First published in Frogpond 18:3, Autumn 1995, page 39. Written at LitEruption in Portland, Oregon in 1994, in a haibun workshop led by Margaret Chula. The opening poem is from Haiku, Volume 4, by R. H. Blyth. Tokyo: Hokuseido Press, 1952, 1982, page 1119. I originally attributed the “white chrysanthemum” poem to Buson, as Blyth does (as have other subsequent translators, seeming to perpetuate Blyth’s error), but the poem is actually by Natsume Sōseki—see Sōiku Shigematsu’s Zen Haiku: Poems and Letters of Natsume Sōseki, New York, Weatherhill, 1994, page 84. See also “Sōseki, not Buson: Attributing the White Chrysanthemum.”
before the white chrysanthemum
the scissors hesitate
All at once it comes to me that flowers should be thankful for doorbells. My sandalled feet shuffle to the door to admit my girlfriend. She comes in with the sunlight dappled by the ivy around the porch and trellis, then we leave the sun and move into the kitchen.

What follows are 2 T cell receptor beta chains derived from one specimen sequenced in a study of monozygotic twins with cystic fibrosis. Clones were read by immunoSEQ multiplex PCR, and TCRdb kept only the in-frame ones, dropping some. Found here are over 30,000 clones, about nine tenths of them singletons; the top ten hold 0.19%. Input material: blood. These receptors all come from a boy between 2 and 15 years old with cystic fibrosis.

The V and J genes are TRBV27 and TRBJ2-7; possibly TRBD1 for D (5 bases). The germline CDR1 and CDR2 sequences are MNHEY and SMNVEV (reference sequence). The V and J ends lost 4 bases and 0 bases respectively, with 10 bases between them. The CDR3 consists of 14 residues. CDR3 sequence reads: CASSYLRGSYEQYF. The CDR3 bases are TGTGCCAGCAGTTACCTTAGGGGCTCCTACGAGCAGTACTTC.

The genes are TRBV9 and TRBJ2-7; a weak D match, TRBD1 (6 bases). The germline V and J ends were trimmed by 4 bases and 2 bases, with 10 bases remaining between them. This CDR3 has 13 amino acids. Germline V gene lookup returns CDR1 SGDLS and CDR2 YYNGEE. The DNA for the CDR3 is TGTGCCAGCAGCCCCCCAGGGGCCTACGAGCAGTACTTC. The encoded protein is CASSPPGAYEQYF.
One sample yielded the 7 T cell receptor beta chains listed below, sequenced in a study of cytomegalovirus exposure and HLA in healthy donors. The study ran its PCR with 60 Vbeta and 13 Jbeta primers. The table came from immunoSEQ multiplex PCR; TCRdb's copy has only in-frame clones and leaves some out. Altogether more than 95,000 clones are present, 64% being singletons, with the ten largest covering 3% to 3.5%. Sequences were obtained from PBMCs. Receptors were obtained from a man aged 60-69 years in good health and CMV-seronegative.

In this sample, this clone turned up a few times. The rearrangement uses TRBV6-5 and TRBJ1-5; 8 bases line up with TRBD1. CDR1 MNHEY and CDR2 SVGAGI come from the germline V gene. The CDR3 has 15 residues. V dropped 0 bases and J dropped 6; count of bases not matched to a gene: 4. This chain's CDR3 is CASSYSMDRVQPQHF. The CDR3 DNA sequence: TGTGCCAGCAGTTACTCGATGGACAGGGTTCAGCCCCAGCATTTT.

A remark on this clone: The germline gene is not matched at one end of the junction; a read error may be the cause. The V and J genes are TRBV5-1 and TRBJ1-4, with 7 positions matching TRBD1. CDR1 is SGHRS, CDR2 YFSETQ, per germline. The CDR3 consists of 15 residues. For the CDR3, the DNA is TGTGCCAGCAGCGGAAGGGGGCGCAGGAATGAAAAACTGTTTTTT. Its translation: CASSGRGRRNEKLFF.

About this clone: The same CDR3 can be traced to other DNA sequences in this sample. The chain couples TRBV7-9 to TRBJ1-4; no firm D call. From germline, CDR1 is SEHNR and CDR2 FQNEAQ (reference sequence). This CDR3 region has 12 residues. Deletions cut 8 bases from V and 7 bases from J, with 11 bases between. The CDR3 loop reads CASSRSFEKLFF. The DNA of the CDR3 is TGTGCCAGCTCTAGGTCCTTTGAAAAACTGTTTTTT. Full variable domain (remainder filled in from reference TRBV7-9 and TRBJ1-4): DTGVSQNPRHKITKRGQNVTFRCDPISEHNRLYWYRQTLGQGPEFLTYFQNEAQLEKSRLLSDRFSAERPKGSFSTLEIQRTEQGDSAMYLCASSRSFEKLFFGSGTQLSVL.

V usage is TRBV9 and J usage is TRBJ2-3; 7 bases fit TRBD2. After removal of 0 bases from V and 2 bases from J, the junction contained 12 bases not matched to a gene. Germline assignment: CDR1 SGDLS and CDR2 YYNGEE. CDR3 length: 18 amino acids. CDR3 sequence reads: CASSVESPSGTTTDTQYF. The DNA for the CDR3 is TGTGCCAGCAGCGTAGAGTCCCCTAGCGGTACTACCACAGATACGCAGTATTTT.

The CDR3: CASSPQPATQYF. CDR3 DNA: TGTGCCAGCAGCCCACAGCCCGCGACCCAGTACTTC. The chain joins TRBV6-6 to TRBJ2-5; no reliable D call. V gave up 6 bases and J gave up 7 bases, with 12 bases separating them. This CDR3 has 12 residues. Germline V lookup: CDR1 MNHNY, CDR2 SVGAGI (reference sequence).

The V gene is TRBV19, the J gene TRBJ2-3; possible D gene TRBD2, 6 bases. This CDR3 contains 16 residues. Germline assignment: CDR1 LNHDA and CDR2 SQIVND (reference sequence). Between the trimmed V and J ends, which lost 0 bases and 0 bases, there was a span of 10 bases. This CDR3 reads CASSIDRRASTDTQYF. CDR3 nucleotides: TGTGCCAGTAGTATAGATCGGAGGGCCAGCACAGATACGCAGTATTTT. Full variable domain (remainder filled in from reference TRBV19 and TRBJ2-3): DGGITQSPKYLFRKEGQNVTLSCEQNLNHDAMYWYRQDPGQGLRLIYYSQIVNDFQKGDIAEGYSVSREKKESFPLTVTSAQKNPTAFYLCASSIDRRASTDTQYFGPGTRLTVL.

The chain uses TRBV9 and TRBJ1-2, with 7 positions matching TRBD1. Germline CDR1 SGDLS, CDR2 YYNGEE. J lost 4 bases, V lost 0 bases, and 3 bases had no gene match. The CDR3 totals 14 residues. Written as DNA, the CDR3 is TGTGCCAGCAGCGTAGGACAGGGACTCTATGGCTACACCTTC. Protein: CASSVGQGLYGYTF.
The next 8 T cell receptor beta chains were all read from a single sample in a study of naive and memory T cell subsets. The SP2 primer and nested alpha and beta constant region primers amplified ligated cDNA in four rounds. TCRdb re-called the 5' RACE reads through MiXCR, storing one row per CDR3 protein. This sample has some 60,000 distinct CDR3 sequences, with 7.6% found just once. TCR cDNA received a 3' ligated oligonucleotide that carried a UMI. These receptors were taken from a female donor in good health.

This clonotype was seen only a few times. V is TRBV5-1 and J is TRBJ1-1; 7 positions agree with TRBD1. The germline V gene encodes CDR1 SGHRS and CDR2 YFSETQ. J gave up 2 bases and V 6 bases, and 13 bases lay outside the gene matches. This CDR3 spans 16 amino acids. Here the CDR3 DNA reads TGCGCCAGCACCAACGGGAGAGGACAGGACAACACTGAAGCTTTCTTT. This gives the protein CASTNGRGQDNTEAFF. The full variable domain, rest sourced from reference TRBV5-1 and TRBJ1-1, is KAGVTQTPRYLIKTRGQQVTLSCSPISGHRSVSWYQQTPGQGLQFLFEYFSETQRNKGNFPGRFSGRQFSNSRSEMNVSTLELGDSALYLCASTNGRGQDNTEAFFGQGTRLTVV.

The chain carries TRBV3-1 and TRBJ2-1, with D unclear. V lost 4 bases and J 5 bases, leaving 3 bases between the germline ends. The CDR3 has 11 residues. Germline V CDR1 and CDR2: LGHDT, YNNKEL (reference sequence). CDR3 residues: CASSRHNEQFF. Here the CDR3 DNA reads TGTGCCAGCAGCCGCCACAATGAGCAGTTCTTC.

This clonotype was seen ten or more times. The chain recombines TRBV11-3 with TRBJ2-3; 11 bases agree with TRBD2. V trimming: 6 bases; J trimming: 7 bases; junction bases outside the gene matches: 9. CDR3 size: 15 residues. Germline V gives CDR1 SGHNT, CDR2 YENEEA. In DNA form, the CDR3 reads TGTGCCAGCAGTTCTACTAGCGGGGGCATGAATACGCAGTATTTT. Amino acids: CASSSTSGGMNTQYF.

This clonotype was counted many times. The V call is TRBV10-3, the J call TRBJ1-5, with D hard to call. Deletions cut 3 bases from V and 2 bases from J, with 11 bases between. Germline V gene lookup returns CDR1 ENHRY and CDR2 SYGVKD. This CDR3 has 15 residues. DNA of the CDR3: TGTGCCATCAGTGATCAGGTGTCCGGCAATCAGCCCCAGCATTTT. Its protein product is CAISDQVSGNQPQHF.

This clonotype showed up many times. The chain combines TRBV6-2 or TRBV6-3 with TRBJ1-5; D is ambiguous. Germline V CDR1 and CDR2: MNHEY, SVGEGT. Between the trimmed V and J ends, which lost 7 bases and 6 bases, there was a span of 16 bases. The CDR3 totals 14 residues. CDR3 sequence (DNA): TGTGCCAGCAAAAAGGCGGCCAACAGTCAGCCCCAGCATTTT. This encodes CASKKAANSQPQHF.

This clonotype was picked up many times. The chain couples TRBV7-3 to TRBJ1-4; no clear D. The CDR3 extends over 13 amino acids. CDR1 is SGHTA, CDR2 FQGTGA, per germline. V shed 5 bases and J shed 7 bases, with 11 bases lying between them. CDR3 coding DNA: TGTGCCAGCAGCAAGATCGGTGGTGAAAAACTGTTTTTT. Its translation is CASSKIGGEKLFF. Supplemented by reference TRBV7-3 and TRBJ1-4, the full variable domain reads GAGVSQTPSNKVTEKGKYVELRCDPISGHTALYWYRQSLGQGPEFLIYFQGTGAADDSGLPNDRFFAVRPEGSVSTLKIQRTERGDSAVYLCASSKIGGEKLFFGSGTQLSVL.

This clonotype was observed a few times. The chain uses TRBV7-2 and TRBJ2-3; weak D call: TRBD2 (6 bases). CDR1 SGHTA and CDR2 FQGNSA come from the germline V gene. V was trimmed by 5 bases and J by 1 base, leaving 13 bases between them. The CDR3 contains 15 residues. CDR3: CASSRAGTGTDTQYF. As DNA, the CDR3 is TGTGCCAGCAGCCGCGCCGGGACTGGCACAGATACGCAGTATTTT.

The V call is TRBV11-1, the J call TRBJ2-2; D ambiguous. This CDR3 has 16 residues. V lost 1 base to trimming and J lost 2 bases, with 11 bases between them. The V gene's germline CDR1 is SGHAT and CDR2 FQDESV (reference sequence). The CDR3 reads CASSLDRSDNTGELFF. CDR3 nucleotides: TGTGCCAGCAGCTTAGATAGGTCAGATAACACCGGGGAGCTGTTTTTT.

“I have chrysanthemums for you,” I begin. “I was just about to trim them and put them in a vase.” She walks around the kitchen table to me, and wraps her arms around my neck.
and still we kiss—
from the table to the floor
Michael Dylan Welch